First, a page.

Louisiana’s Greg Hackney has succeeded at every level since he began competing in bass tournaments as a teen growing up in Arkansas. At the end of 2019 he found himself at a crossroads. He had fished with MLF the previous two seasons and had won one of their championships. But he longed to return to the Bassmaster Elite Series, which he had forsaken for MLF.
“Our sport’s history begins with B.A.S.S.,” Hackney said. “I had worked hard to be a part of that and I didn’t want to give it up.”
However, he didn’t feel comfortable with B.A.S.S. simply allowing him to rejoin the Elite Series.
“I felt that I was no different than any other guy who was trying to qualify for the Elites,” Hackney said. “I was fully the one at fault for making the decision to leave.”
With his heart and mind focused on returning to the Elite Series, Hackney left MLF and signed up for the 2020 Bassmaster Central Opens. If he failed to finish among the top four in any of the Angler of the Year standings, he would not be fishing any professional tour in 2021.
It was a huge career gamble, but when the final Central Open at Lake Lewisville was over, Hackney was second in the division's AOY standings. The Hack Attack had impressively reclaimed his Elite status.
“I’ve been fishing since before I can remember,” Hackney said. “I fished at every opportunity growing up.”
Given that his parents and grandparents on both sides of the family enjoyed fishing and taking him fishing, those opportunities were bountiful. When a parent or grandparent wasn’t available, Hackney would cast into the pond on his parents’ property.
During the summer he would spend the weekdays at the grandparents’ home that was next to the White River National Wildlife Refuge. They fished the refuge’s oxbows nearly every day.
“My grandparents would bring a 10-foot aluminum boat for me,” Hackney said. “They’d crappie fish while I bass fished.”
At age 11 Hackney was exposed to bass tournament fishing when his father took him to the final day of the 1984 Bassmaster Classic at Pine Bluff, Ark. The hullabaloo around the Classic and the $45,500 check that Ricky Clunn received for winning the tournament was a life-changing event for him.
“That was the day I decided what I wanted to do for a living,” Hackney said.
He fished his first tournament that year, a youth event, and he and his father began fishing local team tournaments together. He joined the Dumas Bass Club in Dumas, Ark., when he was 16.
“Our bass club had guys who were as good a fishermen as I fish against now,” Hackney said. “They took a liking to me and would tell me things they wouldn’t tell each other about how to catch bass.”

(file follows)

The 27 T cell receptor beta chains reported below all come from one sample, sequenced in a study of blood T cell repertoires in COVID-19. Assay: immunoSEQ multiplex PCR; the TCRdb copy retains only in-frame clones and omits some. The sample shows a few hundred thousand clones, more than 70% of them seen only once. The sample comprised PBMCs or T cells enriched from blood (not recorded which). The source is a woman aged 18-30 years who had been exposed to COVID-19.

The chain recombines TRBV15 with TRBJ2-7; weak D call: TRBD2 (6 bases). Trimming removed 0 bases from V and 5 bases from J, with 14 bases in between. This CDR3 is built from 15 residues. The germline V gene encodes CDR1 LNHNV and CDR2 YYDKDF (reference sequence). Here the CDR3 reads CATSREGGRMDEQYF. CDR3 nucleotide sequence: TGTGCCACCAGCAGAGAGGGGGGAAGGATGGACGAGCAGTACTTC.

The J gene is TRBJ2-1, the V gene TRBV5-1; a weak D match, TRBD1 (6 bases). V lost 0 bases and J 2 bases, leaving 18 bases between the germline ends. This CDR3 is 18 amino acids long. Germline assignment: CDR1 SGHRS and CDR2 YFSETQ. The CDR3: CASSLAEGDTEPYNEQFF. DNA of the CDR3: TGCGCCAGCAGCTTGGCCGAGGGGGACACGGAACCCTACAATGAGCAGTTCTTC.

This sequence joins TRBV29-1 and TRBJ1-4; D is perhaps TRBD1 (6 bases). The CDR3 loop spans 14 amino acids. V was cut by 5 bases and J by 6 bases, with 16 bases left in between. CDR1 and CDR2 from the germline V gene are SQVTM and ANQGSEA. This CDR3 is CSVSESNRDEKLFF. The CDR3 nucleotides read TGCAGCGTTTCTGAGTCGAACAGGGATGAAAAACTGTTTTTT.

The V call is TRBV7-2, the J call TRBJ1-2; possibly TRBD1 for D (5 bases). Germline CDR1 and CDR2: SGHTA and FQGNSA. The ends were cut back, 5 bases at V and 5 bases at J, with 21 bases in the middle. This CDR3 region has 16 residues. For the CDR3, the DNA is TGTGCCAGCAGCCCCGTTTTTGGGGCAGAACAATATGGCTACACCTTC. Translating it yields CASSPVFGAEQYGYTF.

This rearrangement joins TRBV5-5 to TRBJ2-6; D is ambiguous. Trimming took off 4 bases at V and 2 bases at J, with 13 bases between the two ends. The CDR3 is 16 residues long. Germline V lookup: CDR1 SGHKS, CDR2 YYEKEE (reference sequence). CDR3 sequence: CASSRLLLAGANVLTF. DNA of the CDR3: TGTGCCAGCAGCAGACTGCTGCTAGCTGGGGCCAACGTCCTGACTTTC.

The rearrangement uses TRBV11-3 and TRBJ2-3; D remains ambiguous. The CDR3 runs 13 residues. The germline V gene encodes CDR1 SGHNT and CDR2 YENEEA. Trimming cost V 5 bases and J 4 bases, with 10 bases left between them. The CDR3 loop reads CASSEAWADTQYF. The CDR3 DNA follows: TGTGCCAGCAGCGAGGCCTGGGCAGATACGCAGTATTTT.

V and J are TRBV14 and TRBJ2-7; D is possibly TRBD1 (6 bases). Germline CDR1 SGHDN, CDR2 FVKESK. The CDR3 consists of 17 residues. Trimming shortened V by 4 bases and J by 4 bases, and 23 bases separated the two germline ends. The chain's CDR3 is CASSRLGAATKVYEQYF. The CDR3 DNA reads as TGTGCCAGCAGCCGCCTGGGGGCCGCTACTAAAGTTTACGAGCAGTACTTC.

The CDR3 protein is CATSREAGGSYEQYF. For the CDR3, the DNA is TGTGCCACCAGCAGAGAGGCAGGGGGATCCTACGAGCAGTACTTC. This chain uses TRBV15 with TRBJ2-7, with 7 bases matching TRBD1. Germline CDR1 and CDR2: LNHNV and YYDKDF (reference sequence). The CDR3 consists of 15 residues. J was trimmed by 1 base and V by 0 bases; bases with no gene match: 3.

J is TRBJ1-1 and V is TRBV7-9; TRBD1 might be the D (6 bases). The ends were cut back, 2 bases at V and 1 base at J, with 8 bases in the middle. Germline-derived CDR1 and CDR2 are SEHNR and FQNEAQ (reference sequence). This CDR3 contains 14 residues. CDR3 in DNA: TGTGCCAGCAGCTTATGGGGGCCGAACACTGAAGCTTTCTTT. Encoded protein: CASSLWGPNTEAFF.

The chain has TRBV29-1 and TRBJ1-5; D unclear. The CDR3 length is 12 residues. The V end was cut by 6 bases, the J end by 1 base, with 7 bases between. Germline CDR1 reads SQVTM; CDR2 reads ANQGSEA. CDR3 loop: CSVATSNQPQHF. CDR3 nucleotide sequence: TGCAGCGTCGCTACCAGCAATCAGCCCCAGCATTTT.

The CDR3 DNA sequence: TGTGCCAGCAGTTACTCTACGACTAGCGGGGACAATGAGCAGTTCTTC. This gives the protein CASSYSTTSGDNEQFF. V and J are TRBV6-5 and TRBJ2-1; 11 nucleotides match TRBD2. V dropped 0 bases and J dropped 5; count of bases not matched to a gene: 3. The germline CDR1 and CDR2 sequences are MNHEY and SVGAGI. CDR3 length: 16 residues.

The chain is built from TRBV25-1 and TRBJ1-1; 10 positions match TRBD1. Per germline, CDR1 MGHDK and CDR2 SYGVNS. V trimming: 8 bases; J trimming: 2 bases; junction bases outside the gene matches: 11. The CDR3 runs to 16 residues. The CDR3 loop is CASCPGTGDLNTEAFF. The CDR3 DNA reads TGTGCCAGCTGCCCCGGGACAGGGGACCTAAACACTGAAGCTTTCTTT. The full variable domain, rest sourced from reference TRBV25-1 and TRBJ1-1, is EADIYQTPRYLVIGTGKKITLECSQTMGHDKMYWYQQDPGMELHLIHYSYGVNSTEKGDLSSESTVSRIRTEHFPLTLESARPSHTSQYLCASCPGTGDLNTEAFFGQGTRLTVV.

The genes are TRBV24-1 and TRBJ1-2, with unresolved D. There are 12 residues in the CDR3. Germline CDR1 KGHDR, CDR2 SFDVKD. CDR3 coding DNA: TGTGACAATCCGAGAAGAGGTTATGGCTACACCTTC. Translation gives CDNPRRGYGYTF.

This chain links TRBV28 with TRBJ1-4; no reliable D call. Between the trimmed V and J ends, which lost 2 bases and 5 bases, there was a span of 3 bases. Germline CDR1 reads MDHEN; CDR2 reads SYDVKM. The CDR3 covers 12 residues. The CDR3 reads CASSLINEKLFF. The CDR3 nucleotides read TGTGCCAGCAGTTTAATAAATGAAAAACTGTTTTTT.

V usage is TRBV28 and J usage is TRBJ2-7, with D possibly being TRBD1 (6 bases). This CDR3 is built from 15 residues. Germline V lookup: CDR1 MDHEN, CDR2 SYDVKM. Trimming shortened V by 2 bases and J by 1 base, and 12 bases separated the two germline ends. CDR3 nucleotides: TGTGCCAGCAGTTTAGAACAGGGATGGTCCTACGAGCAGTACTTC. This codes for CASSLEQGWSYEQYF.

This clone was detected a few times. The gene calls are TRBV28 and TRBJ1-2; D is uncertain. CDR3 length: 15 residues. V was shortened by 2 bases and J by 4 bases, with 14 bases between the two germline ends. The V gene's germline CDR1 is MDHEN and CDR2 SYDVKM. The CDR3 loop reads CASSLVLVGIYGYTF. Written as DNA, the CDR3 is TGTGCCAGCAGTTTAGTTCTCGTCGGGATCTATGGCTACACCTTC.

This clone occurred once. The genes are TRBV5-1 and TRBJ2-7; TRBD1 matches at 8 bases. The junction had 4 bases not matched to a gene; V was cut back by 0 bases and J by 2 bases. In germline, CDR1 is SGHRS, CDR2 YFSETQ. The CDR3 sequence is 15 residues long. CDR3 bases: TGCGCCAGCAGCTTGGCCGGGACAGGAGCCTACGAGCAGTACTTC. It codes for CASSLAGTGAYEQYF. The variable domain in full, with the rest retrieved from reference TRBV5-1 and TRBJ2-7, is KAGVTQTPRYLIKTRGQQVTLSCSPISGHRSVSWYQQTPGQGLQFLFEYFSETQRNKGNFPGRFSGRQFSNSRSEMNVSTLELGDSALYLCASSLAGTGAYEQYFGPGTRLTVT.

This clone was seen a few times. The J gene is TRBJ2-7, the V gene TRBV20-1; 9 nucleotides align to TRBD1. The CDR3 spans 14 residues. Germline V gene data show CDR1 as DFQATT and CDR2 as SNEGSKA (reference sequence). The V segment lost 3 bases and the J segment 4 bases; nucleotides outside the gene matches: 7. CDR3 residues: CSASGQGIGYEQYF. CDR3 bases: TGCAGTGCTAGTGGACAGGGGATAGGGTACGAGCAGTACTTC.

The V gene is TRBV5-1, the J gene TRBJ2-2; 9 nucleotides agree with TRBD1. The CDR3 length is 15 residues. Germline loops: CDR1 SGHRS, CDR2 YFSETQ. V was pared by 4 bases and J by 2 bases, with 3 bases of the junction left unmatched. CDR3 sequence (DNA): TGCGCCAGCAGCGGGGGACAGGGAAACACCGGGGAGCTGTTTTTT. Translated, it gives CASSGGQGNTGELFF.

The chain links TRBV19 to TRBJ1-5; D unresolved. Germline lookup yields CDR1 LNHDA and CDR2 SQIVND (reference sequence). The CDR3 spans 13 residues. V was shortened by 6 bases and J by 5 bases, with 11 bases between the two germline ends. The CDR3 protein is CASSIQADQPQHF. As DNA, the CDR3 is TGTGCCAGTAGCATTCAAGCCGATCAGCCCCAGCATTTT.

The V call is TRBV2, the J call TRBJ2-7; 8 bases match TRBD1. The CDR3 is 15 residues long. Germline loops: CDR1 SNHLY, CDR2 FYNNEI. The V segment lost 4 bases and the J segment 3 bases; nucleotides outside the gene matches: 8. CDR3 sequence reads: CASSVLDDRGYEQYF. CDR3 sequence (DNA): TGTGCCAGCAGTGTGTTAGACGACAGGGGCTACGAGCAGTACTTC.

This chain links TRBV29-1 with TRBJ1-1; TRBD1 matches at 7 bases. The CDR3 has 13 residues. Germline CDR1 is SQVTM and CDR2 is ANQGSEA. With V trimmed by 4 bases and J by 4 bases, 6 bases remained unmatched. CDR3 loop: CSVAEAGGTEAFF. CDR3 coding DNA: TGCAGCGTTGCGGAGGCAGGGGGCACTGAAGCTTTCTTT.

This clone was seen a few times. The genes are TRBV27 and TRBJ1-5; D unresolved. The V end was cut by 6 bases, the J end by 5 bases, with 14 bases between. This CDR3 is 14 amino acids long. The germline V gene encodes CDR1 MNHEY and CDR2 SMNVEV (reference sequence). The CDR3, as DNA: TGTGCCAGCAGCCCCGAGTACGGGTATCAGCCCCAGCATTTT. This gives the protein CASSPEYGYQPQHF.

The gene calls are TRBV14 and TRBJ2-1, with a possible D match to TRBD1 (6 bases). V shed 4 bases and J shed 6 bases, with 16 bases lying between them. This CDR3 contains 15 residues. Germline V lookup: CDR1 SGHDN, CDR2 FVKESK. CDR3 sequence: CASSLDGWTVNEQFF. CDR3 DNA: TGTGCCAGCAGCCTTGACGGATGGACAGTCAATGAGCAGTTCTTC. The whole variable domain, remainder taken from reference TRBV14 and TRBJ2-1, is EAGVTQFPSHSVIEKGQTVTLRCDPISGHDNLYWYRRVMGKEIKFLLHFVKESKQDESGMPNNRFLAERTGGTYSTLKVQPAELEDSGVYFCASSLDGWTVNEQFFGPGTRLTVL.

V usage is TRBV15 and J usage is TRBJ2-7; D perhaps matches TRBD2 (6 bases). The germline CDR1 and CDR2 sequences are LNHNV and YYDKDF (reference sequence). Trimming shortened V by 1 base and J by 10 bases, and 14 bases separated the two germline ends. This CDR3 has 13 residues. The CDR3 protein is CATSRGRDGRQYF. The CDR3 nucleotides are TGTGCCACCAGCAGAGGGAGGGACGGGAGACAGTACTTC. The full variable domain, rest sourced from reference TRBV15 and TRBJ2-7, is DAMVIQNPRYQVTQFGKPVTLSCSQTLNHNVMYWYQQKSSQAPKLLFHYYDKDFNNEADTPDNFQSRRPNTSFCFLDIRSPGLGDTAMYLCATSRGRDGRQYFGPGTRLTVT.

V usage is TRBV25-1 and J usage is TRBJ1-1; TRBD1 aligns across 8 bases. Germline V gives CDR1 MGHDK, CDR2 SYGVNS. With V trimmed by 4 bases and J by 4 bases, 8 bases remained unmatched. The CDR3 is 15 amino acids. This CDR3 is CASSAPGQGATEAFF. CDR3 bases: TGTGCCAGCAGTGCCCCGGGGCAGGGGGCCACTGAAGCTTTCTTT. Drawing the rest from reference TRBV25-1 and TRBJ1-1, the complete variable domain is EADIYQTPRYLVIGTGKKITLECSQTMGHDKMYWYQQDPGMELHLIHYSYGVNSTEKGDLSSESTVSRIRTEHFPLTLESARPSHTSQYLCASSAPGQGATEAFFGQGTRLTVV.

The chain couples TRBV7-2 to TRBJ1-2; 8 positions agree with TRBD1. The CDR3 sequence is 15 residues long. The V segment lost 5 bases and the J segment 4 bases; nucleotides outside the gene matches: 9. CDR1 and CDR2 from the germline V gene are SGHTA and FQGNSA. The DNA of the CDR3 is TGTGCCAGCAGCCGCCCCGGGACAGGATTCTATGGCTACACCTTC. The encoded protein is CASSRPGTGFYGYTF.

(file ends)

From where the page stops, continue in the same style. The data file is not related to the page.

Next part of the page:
Besides fishing club events, Hackney competed regularly in local tournaments. He did especially well on the lower Arkansas River, his home water.
“That’s where I learned to tournament fish,” Hackney said.
In the early to late 90s, Hackney fished Red Man tournaments and other large bass derbies throughout the state of Arkansas. The Arkansas River fine-tuned his ability to fish shallow wood and grass. Greers Ferry, Beaver Lake and other highland impoundments taught him how to dupe bass in clear water.
In 1998 Hackney won a Red Man Regional and its cash award of $50,000. That same year he pocketed $100,000 by winning an OMC World Championship. This provided the grubstake he needed to pursue a professional bass fishing career the following year.
As if embarking on a risky bass fishing career wasn’t enough, he married Julie on May 8, 1999. Julie’s parents had no idea what a bass tournament was. When Hackney went to New Orleans to meet his future mother- and father-in-law, they asked him what he did for a living.
“When I told them I was a professional fisherman, they asked me if I fished for shrimp or crab. My father-in-law is now a member of B.A.S.S., and he’s one of my biggest supporters.”
Initially, Hackney tested the waters of the Everstarts and the Bassmaster Invitationals. Boaters drew out with boaters in the Invitationals and conflicts regarding whose boat to take and where to fish were common. Hackney settled on fishing the Everstarts, which had a friendlier boater/co-angler format.
He qualified for the FLW Tour in 2001. In 2005 he claimed the FLW AOY title. He won the last FLW event he fished in 2009. It was the Forest Wood Cup at Three Rivers in Pittsburgh, Pa., which awarded Hackney a $500,000 payday. His FLW record includes five wins, five Cup appearances and nearly $1.2 million in winnings.
When the Bassmaster Opens adopted the boater/co-angler format in 2002 Hackney added these events to his tournament schedule. He qualified for the 2003 Classic. In 2004 he fished the FLW Tour and the Elite Series. He finished second in the AOY standings of both tours.
After winning the Forest Wood Cup in 2009 Hackney put all his chips into the Elite Series until he opted for MLF. His B.A.S.S. record includes 15 Classic appearances, six tournament victories and nearly $2.5 million in winnings.
The first stop on the 2021 Elite Series schedule is the St. Johns River. Despite years of fishing professionally, Hackney feels “pretty giddy about it.”
“I am so looking forward to next year,” he said. “It’s kind of like starting over. You don’t know how something is until you leave it. I truly love fishing the five-bass format. It’s more me.”
Hackney’s sponsors include Huk, Mercury, Phoenix Boats, Garmin, Gamma Fishing Line, T-H Marine, Strike King Lure Company, BassMafia, Academy Sports & Outdoors, Lew’s, Mossy Oak, Motorguide and Power-Pole.